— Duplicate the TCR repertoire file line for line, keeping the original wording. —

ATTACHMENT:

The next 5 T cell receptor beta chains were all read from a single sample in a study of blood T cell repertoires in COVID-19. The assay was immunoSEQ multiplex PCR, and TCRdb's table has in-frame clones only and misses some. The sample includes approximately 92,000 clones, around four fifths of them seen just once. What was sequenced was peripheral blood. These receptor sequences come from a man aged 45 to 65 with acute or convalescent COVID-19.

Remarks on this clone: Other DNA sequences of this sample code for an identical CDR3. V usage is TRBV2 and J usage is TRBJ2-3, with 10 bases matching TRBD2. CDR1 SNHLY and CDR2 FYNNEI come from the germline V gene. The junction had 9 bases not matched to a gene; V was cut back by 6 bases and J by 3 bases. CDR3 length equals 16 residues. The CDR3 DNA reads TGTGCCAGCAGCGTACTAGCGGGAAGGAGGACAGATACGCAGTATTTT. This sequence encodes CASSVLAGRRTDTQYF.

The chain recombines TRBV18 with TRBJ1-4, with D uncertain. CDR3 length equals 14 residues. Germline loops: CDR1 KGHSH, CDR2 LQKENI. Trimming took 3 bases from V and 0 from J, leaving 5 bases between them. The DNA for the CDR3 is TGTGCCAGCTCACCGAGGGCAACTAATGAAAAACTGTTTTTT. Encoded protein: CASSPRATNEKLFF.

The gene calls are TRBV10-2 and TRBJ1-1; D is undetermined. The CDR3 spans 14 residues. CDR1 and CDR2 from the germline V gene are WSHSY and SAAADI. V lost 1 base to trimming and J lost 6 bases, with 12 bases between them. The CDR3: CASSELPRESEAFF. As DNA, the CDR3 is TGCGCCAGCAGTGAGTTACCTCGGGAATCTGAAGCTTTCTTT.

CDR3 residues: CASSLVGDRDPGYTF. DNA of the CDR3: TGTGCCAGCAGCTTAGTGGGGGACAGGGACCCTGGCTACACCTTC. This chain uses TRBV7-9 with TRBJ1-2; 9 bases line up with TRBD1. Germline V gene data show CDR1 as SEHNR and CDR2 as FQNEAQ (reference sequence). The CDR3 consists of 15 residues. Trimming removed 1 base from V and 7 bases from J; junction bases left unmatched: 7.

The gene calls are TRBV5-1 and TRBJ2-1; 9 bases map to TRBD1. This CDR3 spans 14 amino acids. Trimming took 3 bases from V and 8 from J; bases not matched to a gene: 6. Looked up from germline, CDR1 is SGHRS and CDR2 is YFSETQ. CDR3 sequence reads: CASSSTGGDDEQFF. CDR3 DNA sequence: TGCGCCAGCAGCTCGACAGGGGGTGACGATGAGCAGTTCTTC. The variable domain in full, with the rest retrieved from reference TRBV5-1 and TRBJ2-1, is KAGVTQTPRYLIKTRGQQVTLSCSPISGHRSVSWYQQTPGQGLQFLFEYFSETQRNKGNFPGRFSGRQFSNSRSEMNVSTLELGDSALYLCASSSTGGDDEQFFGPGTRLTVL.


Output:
The next 5 T cell receptor beta chains were all read from a single sample in a study of blood T cell repertoires in COVID-19. The assay was immunoSEQ multiplex PCR, and TCRdb's table has in-frame clones only and misses some. The sample includes approximately 92,000 clones, around four fifths of them seen just once. What was sequenced was peripheral blood. These receptor sequences come from a man aged 45 to 65 with acute or convalescent COVID-19.

Remarks on this clone: Other DNA sequences of this sample code for an identical CDR3. V usage is TRBV2 and J usage is TRBJ2-3, with 10 bases matching TRBD2. CDR1 SNHLY and CDR2 FYNNEI come from the germline V gene. The junction had 9 bases not matched to a gene; V was cut back by 6 bases and J by 3 bases. CDR3 length equals 16 residues. The CDR3 DNA reads TGTGCCAGCAGCGTACTAGCGGGAAGGAGGACAGATACGCAGTATTTT. This sequence encodes CASSVLAGRRTDTQYF.

The chain recombines TRBV18 with TRBJ1-4, with D uncertain. CDR3 length equals 14 residues. Germline loops: CDR1 KGHSH, CDR2 LQKENI. Trimming took 3 bases from V and 0 from J, leaving 5 bases between them. The DNA for the CDR3 is TGTGCCAGCTCACCGAGGGCAACTAATGAAAAACTGTTTTTT. Encoded protein: CASSPRATNEKLFF.

The gene calls are TRBV10-2 and TRBJ1-1; D is undetermined. The CDR3 spans 14 residues. CDR1 and CDR2 from the germline V gene are WSHSY and SAAADI. V lost 1 base to trimming and J lost 6 bases, with 12 bases between them. The CDR3: CASSELPRESEAFF. As DNA, the CDR3 is TGCGCCAGCAGTGAGTTACCTCGGGAATCTGAAGCTTTCTTT.

CDR3 residues: CASSLVGDRDPGYTF. DNA of the CDR3: TGTGCCAGCAGCTTAGTGGGGGACAGGGACCCTGGCTACACCTTC. This chain uses TRBV7-9 with TRBJ1-2; 9 bases line up with TRBD1. Germline V gene data show CDR1 as SEHNR and CDR2 as FQNEAQ (reference sequence). The CDR3 consists of 15 residues. Trimming removed 1 base from V and 7 bases from J; junction bases left unmatched: 7.

The gene calls are TRBV5-1 and TRBJ2-1; 9 bases map to TRBD1. This CDR3 spans 14 amino acids. Trimming took 3 bases from V and 8 from J; bases not matched to a gene: 6. Looked up from germline, CDR1 is SGHRS and CDR2 is YFSETQ. CDR3 sequence reads: CASSSTGGDDEQFF. CDR3 DNA sequence: TGCGCCAGCAGCTCGACAGGGGGTGACGATGAGCAGTTCTTC. The variable domain in full, with the rest retrieved from reference TRBV5-1 and TRBJ2-1, is KAGVTQTPRYLIKTRGQQVTLSCSPISGHRSVSWYQQTPGQGLQFLFEYFSETQRNKGNFPGRFSGRQFSNSRSEMNVSTLELGDSALYLCASSSTGGDDEQFFGPGTRLTVL.